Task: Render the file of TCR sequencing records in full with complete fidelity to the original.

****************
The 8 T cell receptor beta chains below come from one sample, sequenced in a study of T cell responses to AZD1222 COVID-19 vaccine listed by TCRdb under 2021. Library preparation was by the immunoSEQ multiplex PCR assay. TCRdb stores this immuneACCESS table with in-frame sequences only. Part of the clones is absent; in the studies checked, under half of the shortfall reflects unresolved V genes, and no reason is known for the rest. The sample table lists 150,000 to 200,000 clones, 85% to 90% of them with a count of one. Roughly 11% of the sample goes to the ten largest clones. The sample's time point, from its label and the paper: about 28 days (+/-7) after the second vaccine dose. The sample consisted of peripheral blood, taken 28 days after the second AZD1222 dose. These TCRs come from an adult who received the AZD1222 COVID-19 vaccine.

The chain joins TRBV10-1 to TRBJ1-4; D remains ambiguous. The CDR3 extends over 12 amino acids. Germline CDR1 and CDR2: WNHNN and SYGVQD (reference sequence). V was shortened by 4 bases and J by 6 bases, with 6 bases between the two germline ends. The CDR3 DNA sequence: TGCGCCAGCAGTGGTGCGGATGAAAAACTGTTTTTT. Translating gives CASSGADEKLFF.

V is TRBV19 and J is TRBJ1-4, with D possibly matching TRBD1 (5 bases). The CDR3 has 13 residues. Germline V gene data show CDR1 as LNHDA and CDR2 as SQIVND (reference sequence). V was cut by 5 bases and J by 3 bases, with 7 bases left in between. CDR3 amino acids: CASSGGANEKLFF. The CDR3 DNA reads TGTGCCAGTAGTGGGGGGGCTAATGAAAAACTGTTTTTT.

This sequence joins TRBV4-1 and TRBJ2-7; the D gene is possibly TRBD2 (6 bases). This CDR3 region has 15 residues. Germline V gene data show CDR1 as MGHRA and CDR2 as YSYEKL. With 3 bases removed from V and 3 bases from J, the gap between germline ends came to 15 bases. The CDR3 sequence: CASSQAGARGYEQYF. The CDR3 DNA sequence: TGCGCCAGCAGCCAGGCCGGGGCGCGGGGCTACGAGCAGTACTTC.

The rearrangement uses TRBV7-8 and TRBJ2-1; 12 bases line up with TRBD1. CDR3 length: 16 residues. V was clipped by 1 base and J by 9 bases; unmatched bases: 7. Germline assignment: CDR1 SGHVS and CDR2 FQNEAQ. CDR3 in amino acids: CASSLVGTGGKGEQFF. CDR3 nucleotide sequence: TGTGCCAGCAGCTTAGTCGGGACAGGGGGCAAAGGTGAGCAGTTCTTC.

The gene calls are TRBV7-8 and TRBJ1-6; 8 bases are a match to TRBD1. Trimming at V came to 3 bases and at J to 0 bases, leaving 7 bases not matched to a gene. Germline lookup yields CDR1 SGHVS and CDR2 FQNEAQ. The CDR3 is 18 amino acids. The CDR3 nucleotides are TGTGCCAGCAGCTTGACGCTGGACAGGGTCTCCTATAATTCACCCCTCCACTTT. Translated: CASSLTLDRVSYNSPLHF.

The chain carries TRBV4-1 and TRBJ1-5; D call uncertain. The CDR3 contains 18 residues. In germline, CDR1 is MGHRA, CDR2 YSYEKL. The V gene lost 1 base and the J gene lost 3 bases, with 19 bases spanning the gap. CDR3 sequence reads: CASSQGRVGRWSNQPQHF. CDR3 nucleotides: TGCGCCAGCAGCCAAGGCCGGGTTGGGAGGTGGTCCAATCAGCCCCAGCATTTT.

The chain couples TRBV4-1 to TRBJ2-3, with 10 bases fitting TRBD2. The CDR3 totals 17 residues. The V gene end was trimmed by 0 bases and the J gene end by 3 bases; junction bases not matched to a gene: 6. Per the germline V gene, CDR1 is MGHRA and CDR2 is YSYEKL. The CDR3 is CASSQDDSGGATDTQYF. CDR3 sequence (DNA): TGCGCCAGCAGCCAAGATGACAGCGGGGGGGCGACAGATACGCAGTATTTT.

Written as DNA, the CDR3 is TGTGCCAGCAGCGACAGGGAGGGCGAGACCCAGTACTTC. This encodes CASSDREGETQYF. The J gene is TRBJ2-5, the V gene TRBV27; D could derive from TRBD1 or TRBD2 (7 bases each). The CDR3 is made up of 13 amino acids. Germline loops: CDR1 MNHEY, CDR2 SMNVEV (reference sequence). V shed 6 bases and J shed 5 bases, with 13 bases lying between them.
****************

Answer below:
The 8 T cell receptor beta chains below come from one sample, sequenced in a study of T cell responses to AZD1222 COVID-19 vaccine listed by TCRdb under 2021. Library preparation was by the immunoSEQ multiplex PCR assay. TCRdb stores this immuneACCESS table with in-frame sequences only. Part of the clones is absent; in the studies checked, under half of the shortfall reflects unresolved V genes, and no reason is known for the rest. The sample table lists 150,000 to 200,000 clones, 85% to 90% of them with a count of one. Roughly 11% of the sample goes to the ten largest clones. The sample's time point, from its label and the paper: about 28 days (+/-7) after the second vaccine dose. The sample consisted of peripheral blood, taken 28 days after the second AZD1222 dose. These TCRs come from an adult who received the AZD1222 COVID-19 vaccine.

The chain joins TRBV10-1 to TRBJ1-4; D remains ambiguous. The CDR3 extends over 12 amino acids. Germline CDR1 and CDR2: WNHNN and SYGVQD (reference sequence). V was shortened by 4 bases and J by 6 bases, with 6 bases between the two germline ends. The CDR3 DNA sequence: TGCGCCAGCAGTGGTGCGGATGAAAAACTGTTTTTT. Translating gives CASSGADEKLFF.

V is TRBV19 and J is TRBJ1-4, with D possibly matching TRBD1 (5 bases). The CDR3 has 13 residues. Germline V gene data show CDR1 as LNHDA and CDR2 as SQIVND (reference sequence). V was cut by 5 bases and J by 3 bases, with 7 bases left in between. CDR3 amino acids: CASSGGANEKLFF. The CDR3 DNA reads TGTGCCAGTAGTGGGGGGGCTAATGAAAAACTGTTTTTT.

This sequence joins TRBV4-1 and TRBJ2-7; the D gene is possibly TRBD2 (6 bases). This CDR3 region has 15 residues. Germline V gene data show CDR1 as MGHRA and CDR2 as YSYEKL. With 3 bases removed from V and 3 bases from J, the gap between germline ends came to 15 bases. The CDR3 sequence: CASSQAGARGYEQYF. The CDR3 DNA sequence: TGCGCCAGCAGCCAGGCCGGGGCGCGGGGCTACGAGCAGTACTTC.

The rearrangement uses TRBV7-8 and TRBJ2-1; 12 bases line up with TRBD1. CDR3 length: 16 residues. V was clipped by 1 base and J by 9 bases; unmatched bases: 7. Germline assignment: CDR1 SGHVS and CDR2 FQNEAQ. CDR3 in amino acids: CASSLVGTGGKGEQFF. CDR3 nucleotide sequence: TGTGCCAGCAGCTTAGTCGGGACAGGGGGCAAAGGTGAGCAGTTCTTC.

The gene calls are TRBV7-8 and TRBJ1-6; 8 bases are a match to TRBD1. Trimming at V came to 3 bases and at J to 0 bases, leaving 7 bases not matched to a gene. Germline lookup yields CDR1 SGHVS and CDR2 FQNEAQ. The CDR3 is 18 amino acids. The CDR3 nucleotides are TGTGCCAGCAGCTTGACGCTGGACAGGGTCTCCTATAATTCACCCCTCCACTTT. Translated: CASSLTLDRVSYNSPLHF.

The chain carries TRBV4-1 and TRBJ1-5; D call uncertain. The CDR3 contains 18 residues. In germline, CDR1 is MGHRA, CDR2 YSYEKL. The V gene lost 1 base and the J gene lost 3 bases, with 19 bases spanning the gap. CDR3 sequence reads: CASSQGRVGRWSNQPQHF. CDR3 nucleotides: TGCGCCAGCAGCCAAGGCCGGGTTGGGAGGTGGTCCAATCAGCCCCAGCATTTT.

The chain couples TRBV4-1 to TRBJ2-3, with 10 bases fitting TRBD2. The CDR3 totals 17 residues. The V gene end was trimmed by 0 bases and the J gene end by 3 bases; junction bases not matched to a gene: 6. Per the germline V gene, CDR1 is MGHRA and CDR2 is YSYEKL. The CDR3 is CASSQDDSGGATDTQYF. CDR3 sequence (DNA): TGCGCCAGCAGCCAAGATGACAGCGGGGGGGCGACAGATACGCAGTATTTT.

Written as DNA, the CDR3 is TGTGCCAGCAGCGACAGGGAGGGCGAGACCCAGTACTTC. This encodes CASSDREGETQYF. The J gene is TRBJ2-5, the V gene TRBV27; D could derive from TRBD1 or TRBD2 (7 bases each). The CDR3 is made up of 13 amino acids. Germline loops: CDR1 MNHEY, CDR2 SMNVEV (reference sequence). V shed 6 bases and J shed 5 bases, with 13 bases lying between them.